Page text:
Ghost in the Shell [Mamoru Oshii, 1995]:

Two characters are sat on a boat in the harbour.  It's sundown.  The lights of the city shimmer iridescently, like artificial stars in the night sky.  The first half of the film has been an endless tableau of scenes of balletic action, chaos and disarray; the action unrelenting, but also used to establish the bare necessities of a convoluted plot.  We've seen a bombardment of assassination attempts, gun battles, car chases and infinite pursuits through the busy streets, but here the narrative finally settles, it slows, finds its emotional centre.  It takes a short moment to exhale and let the characters speak, and for the first time they become more than just stylish avatars intended to appeal to the adolescent ideas of machismo, or fantasised (female) sexuality, but expressive of a deeper emotion; a personality, driven by a system of thoughts, anxieties and dreams.  It's an amazing scene and one that becomes a kind of skeleton key to understanding the greater themes of the work, its title and the relationship between its central characters.  It plants the seed of an interpretation, where the struggle between our heroes to retain aspects of their own humanity (in this instance, the literal ghost in the shell) is a fight against their programmed role as mechanised objects intended for a specific task.

The revelation of this significant existential conundrum dovetails beautifully into another extraordinary sequence.  A montage of ambient moments depicting the topography of the city at night.  Street scenes, actuality or expressions of "still life" (reminiscent, in presentation, to scenes found in the Ridley Scott directed landmark, Blade Runner, 1982) that illustrate the actual life of the city, provide a more grounded or reliable contrast to the generic action sequences that have previously defined the film.  The sequence is immediately effective; it brings us down to earth; reminds us that this is still a fully functioning word; that although there is this other narrative taking place - with its conspiracies, deceptions and cyber-terrorism - there is still a very real and very tangible backdrop to this fantasy; a world filled with ordinary people, struggling to endure.  More than this, the scene also provides a further (visual) illustration of what the film is essentially about.  These images of people, coexisting, cohabitating with new technology - the technology of the new world - is like a mirror to the role of the central characters.  If these cyborgs represent this new technology, then these images of mundane, run of the mill subsistence represent a reflection of that dream of the human experience; that lost (archaic) humanity that the characters still cling to.

Monday, 2 June 2014

Key Films #29

Mad Love [Karl Freund, 1935]:

To quote Shakespeare's Hamlet, "the play's the thing."  As much as the viewer might marvel at the film's combination of macabre horror and darkly comic Gothicism - this story of a doctor and his sad descent into madness and murder - it's for me the central motif of the spectator, witnessing something on stage and becoming transfixed to the point of hysterical folly, which defines the experience of this strange and unsettling work.  Again, it's perhaps symptomatic of a peculiar fondness I seem to have for films that are self-aware; that use the nature of viewing and the subjective investment of the individual to comment on the action itself; that self-reflexivity of the narrative and the way that it seems to acknowledge the divide between the audience and the work through the development of its central character, the sinister Doctor Gogol.  Here is a man who falls in love with the figure of a woman; an actress in a play.   He loves, not the physical embodiment of this woman, living and breathing, but a representation; the "image", or the character she plays.  Unable to possess this woman in any physical sense, the mad doctor objectifies her (literally, the corporeal-form replaced by a wax mannequin) and uses this idealised surrogate to develop a narrative of his own construction.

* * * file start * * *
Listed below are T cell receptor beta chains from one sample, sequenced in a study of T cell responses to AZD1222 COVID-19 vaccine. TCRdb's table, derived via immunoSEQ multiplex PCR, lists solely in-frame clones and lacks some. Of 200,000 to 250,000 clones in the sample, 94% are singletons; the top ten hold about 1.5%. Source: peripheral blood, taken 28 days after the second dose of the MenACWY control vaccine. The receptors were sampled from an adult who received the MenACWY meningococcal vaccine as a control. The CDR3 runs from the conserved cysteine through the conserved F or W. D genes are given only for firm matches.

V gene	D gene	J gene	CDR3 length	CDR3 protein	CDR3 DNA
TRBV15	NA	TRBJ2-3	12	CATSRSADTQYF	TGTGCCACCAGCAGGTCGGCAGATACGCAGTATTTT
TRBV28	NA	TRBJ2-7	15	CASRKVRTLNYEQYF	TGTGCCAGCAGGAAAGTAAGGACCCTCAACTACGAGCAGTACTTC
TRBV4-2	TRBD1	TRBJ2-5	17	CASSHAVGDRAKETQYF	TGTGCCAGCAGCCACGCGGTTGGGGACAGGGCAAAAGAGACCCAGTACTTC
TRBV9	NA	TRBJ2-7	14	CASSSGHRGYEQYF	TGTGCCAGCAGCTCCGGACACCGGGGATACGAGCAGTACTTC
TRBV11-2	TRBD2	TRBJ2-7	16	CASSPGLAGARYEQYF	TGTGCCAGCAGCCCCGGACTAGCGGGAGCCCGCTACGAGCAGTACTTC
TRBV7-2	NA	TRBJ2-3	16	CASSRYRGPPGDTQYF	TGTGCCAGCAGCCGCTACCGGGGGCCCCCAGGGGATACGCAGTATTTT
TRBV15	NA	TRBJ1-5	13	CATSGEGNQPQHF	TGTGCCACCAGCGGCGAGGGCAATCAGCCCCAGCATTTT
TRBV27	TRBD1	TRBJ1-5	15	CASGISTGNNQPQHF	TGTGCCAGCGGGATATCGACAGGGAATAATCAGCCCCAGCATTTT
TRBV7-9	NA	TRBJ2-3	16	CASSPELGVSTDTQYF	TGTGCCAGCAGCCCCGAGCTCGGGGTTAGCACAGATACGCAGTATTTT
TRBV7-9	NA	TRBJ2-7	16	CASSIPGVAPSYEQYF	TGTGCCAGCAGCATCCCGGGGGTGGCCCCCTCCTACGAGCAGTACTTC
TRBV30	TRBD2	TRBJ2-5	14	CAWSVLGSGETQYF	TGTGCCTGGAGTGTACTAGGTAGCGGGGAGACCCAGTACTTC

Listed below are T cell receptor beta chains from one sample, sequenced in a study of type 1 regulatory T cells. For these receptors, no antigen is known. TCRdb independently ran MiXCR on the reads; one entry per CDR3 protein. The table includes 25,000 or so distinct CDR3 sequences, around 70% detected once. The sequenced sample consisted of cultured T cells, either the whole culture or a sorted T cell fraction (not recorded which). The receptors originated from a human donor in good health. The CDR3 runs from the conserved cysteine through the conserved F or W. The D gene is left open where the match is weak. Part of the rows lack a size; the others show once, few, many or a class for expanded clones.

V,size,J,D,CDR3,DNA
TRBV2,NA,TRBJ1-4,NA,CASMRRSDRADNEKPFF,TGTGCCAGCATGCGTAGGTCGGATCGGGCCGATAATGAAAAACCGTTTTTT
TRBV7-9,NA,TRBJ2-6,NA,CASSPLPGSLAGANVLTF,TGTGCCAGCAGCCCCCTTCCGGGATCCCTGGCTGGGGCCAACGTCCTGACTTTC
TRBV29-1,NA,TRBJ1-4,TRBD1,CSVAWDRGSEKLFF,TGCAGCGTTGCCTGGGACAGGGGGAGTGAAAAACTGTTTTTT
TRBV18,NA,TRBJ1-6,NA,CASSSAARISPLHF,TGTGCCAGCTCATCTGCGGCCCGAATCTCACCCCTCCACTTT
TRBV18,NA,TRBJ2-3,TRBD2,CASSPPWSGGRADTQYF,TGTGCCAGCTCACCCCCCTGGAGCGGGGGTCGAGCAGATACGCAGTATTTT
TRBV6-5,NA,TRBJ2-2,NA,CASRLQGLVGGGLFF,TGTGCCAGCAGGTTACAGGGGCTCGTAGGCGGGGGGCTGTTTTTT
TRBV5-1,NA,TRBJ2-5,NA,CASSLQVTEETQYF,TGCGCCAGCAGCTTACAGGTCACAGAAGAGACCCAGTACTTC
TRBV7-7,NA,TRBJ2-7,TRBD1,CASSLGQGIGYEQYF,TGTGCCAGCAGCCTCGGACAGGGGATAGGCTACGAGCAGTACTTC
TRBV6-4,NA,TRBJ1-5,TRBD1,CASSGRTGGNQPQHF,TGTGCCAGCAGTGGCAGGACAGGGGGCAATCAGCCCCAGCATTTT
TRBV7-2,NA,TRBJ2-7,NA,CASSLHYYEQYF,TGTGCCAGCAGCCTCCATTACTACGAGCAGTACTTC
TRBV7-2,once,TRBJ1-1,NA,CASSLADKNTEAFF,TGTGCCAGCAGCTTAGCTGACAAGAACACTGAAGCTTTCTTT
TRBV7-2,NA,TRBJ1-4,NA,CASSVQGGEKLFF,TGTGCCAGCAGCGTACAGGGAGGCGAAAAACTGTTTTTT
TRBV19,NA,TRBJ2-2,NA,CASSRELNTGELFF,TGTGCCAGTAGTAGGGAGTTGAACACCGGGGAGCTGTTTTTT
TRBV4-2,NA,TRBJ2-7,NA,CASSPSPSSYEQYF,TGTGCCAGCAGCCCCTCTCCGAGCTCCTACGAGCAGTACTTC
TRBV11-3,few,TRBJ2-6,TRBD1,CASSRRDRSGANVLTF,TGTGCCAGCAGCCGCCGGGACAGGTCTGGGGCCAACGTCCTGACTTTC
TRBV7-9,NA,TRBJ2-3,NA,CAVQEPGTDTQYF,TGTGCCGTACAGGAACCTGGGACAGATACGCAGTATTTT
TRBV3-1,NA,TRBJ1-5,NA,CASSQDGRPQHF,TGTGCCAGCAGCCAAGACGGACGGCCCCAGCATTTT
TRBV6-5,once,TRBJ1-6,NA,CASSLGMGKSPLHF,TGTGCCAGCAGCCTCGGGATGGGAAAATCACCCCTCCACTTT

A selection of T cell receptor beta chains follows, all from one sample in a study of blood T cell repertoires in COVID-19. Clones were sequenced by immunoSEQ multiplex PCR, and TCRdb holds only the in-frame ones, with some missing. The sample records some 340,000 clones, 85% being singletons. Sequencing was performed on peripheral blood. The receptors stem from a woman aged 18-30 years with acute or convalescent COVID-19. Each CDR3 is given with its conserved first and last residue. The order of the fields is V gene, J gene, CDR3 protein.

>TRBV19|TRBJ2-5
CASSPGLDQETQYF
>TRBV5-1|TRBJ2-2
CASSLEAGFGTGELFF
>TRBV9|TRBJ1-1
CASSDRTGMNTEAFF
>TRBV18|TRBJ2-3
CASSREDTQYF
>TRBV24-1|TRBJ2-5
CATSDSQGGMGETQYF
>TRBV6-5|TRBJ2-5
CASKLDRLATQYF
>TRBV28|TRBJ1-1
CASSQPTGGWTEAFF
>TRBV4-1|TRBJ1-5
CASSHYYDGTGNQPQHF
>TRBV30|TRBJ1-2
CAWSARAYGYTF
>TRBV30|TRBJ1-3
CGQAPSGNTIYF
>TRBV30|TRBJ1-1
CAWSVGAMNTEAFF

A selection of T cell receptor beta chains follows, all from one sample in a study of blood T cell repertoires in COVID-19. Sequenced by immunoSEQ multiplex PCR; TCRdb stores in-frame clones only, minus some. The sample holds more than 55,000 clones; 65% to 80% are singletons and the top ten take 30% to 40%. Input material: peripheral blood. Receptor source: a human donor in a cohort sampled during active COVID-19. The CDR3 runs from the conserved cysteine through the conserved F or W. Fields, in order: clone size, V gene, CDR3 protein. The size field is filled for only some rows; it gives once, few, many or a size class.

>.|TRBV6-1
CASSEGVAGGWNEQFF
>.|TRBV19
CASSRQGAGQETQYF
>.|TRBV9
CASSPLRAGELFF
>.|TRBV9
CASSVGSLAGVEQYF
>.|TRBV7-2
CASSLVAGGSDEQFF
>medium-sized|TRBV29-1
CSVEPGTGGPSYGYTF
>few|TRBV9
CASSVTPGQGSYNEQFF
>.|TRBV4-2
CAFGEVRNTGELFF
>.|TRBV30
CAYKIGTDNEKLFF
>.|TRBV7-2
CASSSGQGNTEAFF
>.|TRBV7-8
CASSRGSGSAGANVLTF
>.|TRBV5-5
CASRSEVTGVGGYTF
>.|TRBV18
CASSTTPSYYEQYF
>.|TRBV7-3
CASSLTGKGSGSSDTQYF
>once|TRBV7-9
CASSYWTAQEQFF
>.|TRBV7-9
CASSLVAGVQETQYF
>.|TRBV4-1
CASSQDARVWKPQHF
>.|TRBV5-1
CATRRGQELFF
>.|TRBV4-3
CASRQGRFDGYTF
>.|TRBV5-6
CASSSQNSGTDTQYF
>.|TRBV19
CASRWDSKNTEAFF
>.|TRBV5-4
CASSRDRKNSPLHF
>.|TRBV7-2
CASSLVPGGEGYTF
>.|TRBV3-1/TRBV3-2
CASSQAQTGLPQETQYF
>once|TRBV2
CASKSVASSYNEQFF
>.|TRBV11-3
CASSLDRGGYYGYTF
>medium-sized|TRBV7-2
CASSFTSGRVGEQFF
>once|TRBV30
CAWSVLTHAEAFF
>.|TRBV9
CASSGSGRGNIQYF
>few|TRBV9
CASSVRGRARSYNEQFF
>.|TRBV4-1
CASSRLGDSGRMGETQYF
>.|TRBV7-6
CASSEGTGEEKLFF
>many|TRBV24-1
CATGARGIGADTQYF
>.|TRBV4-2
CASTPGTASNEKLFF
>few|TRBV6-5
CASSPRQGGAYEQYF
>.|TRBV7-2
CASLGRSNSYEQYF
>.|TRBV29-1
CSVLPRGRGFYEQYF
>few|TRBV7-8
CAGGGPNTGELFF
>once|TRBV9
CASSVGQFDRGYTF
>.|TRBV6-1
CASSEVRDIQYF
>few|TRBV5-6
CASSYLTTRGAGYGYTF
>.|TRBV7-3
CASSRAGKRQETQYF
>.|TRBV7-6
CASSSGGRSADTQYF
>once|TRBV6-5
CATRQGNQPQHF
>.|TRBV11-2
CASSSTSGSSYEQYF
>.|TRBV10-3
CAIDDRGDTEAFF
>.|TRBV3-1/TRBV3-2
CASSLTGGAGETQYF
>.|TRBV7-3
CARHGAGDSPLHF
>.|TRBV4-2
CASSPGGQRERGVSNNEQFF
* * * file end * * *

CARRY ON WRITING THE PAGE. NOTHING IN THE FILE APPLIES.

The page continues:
It's a narrative in which his own heroic gesture - a medical procedure to mend the actress's husband; left maimed in a terrible smash - elevates this character to a level of saviour in the eyes those closest to him, before the inevitable reality of rejection leads to a guilt and shame that taints this act (this gesture, first noble and worthy), exposing it to be no more than a desperate and callous attempt at blackmail and manipulation.  Of course the film can still be read as a more literal narrative - a gloriously ghoulish horror story propelled by the unhinged but still sympathetic performance of Peter Lorre; this character destroyed by his own feelings of amour fou - but I prefer to see Freund's film as more of a projection of Gogol's own over-active imagination.  His sadism and lust for violence - which finds some kind of expression in his pioneering surgeries - becomes aroused by the grisly theatrical performance that begins the film.  From here the character will create his fantasy from the world around him; adapting the people and places significant to his own life and transforming them into supporting characters and locations in a perverse form of psycho-drama.  Here the suffering of the woman on stage creates the seed for his own invented fantasy; a reflection of his own tortured mind.


The Possession [Ole Bornedal, 2012]:

For me, movies based around the idea of demonic possession always fall apart once the religious aspects are introduced and taken seriously by the characters on screen.  As much as disbelief can be suspended, the attempt to present these things objectively - as actual "semi-scientific" phenomena - pushes the narrative towards scenes of nonsensical incantation, bizarre ceremonies and the most ridiculous justifications delivered with a straight face.  As a general tenet, this is also true of The Possession, which seems, sadly, unfortunate, since the earlier domestic aspects of the film are very strong.  There is a great dynamic between the disintegrating family and the way Bornedal uses the image of the unfinished house as a metaphor for familial disruption and the abandonment of traditional family values and ideals.  Equally, there is a similarly interesting but un-developed subtext of child abuse and the role of the parent as protector (or guardian) against something so unspeakably evil that it becomes impossible to comprehend.  Elements like the little girl's animosity towards the step-dad or the needlessly cruel retribution that later befalls the substitute "father figure", seem to point towards a kind of brutality, unstated, genuinely insidious, but emotionally more complex.